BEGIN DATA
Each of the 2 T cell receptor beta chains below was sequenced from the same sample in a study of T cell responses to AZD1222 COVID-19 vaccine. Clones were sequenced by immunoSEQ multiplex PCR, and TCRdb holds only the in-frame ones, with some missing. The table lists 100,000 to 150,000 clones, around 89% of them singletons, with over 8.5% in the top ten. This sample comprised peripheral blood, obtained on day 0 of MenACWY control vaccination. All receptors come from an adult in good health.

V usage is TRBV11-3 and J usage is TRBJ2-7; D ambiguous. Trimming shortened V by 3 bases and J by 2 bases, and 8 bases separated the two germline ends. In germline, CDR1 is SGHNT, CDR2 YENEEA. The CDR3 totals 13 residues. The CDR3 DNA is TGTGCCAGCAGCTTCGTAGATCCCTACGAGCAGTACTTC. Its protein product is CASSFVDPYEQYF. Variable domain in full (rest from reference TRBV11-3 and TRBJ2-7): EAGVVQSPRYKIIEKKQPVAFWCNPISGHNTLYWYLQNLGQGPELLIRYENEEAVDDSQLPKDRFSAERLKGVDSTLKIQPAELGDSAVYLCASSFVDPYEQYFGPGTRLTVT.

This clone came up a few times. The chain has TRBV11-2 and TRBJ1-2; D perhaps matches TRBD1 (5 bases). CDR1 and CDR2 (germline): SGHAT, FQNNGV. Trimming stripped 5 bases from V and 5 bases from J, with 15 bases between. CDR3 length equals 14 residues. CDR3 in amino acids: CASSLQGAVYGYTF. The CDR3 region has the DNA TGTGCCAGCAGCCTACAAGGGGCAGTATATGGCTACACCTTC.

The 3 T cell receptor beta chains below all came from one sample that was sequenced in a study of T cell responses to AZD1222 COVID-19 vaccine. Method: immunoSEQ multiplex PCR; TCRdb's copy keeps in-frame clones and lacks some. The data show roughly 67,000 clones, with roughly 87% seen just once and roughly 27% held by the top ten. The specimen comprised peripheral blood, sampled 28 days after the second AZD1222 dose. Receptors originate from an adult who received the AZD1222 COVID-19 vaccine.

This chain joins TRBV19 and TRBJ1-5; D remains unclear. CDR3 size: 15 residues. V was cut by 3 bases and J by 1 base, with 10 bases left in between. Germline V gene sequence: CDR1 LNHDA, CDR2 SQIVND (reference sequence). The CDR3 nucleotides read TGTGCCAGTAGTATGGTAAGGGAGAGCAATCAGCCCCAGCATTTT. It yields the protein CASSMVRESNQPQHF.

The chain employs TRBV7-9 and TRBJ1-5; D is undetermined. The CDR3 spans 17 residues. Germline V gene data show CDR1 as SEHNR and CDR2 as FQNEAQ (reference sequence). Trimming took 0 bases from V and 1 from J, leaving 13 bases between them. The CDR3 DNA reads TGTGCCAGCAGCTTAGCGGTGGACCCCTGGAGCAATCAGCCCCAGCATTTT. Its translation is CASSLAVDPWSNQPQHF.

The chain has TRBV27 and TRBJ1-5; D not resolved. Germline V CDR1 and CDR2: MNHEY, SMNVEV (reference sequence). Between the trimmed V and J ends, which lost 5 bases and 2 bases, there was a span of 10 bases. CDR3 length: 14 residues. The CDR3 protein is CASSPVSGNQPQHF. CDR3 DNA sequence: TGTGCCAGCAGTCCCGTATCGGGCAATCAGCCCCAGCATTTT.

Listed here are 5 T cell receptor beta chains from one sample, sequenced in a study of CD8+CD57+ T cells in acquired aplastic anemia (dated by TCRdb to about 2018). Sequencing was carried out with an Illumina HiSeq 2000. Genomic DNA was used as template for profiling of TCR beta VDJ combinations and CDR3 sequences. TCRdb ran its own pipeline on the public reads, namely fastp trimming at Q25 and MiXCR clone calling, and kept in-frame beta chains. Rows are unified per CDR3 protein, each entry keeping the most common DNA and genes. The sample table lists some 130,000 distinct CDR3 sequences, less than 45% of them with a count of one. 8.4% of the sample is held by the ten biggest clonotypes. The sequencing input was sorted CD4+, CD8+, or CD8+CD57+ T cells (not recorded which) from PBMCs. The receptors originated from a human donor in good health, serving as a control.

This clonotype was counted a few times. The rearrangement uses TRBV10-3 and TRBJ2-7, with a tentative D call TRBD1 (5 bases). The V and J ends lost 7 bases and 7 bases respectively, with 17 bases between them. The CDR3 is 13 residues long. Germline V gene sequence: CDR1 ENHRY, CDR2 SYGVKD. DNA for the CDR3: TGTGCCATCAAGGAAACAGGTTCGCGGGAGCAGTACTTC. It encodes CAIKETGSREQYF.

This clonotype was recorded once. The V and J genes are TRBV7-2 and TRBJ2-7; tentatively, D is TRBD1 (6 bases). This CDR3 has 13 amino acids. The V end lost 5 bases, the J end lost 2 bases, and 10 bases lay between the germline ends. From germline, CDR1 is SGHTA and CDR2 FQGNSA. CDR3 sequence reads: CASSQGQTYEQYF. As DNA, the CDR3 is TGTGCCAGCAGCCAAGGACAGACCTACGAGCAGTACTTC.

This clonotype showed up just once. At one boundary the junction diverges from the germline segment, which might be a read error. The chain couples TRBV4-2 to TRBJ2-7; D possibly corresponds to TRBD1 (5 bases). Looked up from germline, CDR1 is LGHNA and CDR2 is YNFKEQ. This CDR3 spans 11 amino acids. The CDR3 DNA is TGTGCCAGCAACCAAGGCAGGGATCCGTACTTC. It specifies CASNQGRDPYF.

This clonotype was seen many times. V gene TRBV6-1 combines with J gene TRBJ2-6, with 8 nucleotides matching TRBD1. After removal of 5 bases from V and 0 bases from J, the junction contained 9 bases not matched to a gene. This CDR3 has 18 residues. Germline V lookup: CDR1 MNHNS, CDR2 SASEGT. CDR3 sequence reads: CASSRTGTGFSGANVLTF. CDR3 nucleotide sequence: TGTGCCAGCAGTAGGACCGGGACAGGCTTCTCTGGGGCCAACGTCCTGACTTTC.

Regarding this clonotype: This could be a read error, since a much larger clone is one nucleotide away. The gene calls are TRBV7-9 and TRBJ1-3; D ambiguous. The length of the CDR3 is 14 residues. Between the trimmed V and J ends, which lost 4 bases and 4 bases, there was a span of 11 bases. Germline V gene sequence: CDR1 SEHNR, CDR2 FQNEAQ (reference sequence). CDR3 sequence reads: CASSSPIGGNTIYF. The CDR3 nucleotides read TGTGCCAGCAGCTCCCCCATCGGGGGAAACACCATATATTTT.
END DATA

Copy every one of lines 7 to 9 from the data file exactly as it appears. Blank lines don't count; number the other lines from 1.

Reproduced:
The chain has TRBV27 and TRBJ1-5; D not resolved. Germline V CDR1 and CDR2: MNHEY, SMNVEV (reference sequence). Between the trimmed V and J ends, which lost 5 bases and 2 bases, there was a span of 10 bases. CDR3 length: 14 residues. The CDR3 protein is CASSPVSGNQPQHF. CDR3 DNA sequence: TGTGCCAGCAGTCCCGTATCGGGCAATCAGCCCCAGCATTTT.

Listed here are 5 T cell receptor beta chains from one sample, sequenced in a study of CD8+CD57+ T cells in acquired aplastic anemia (dated by TCRdb to about 2018). Sequencing was carried out with an Illumina HiSeq 2000. Genomic DNA was used as template for profiling of TCR beta VDJ combinations and CDR3 sequences. TCRdb ran its own pipeline on the public reads, namely fastp trimming at Q25 and MiXCR clone calling, and kept in-frame beta chains. Rows are unified per CDR3 protein, each entry keeping the most common DNA and genes. The sample table lists some 130,000 distinct CDR3 sequences, less than 45% of them with a count of one. 8.4% of the sample is held by the ten biggest clonotypes. The sequencing input was sorted CD4+, CD8+, or CD8+CD57+ T cells (not recorded which) from PBMCs. The receptors originated from a human donor in good health, serving as a control.

This clonotype was counted a few times. The rearrangement uses TRBV10-3 and TRBJ2-7, with a tentative D call TRBD1 (5 bases). The V and J ends lost 7 bases and 7 bases respectively, with 17 bases between them. The CDR3 is 13 residues long. Germline V gene sequence: CDR1 ENHRY, CDR2 SYGVKD. DNA for the CDR3: TGTGCCATCAAGGAAACAGGTTCGCGGGAGCAGTACTTC. It encodes CAIKETGSREQYF.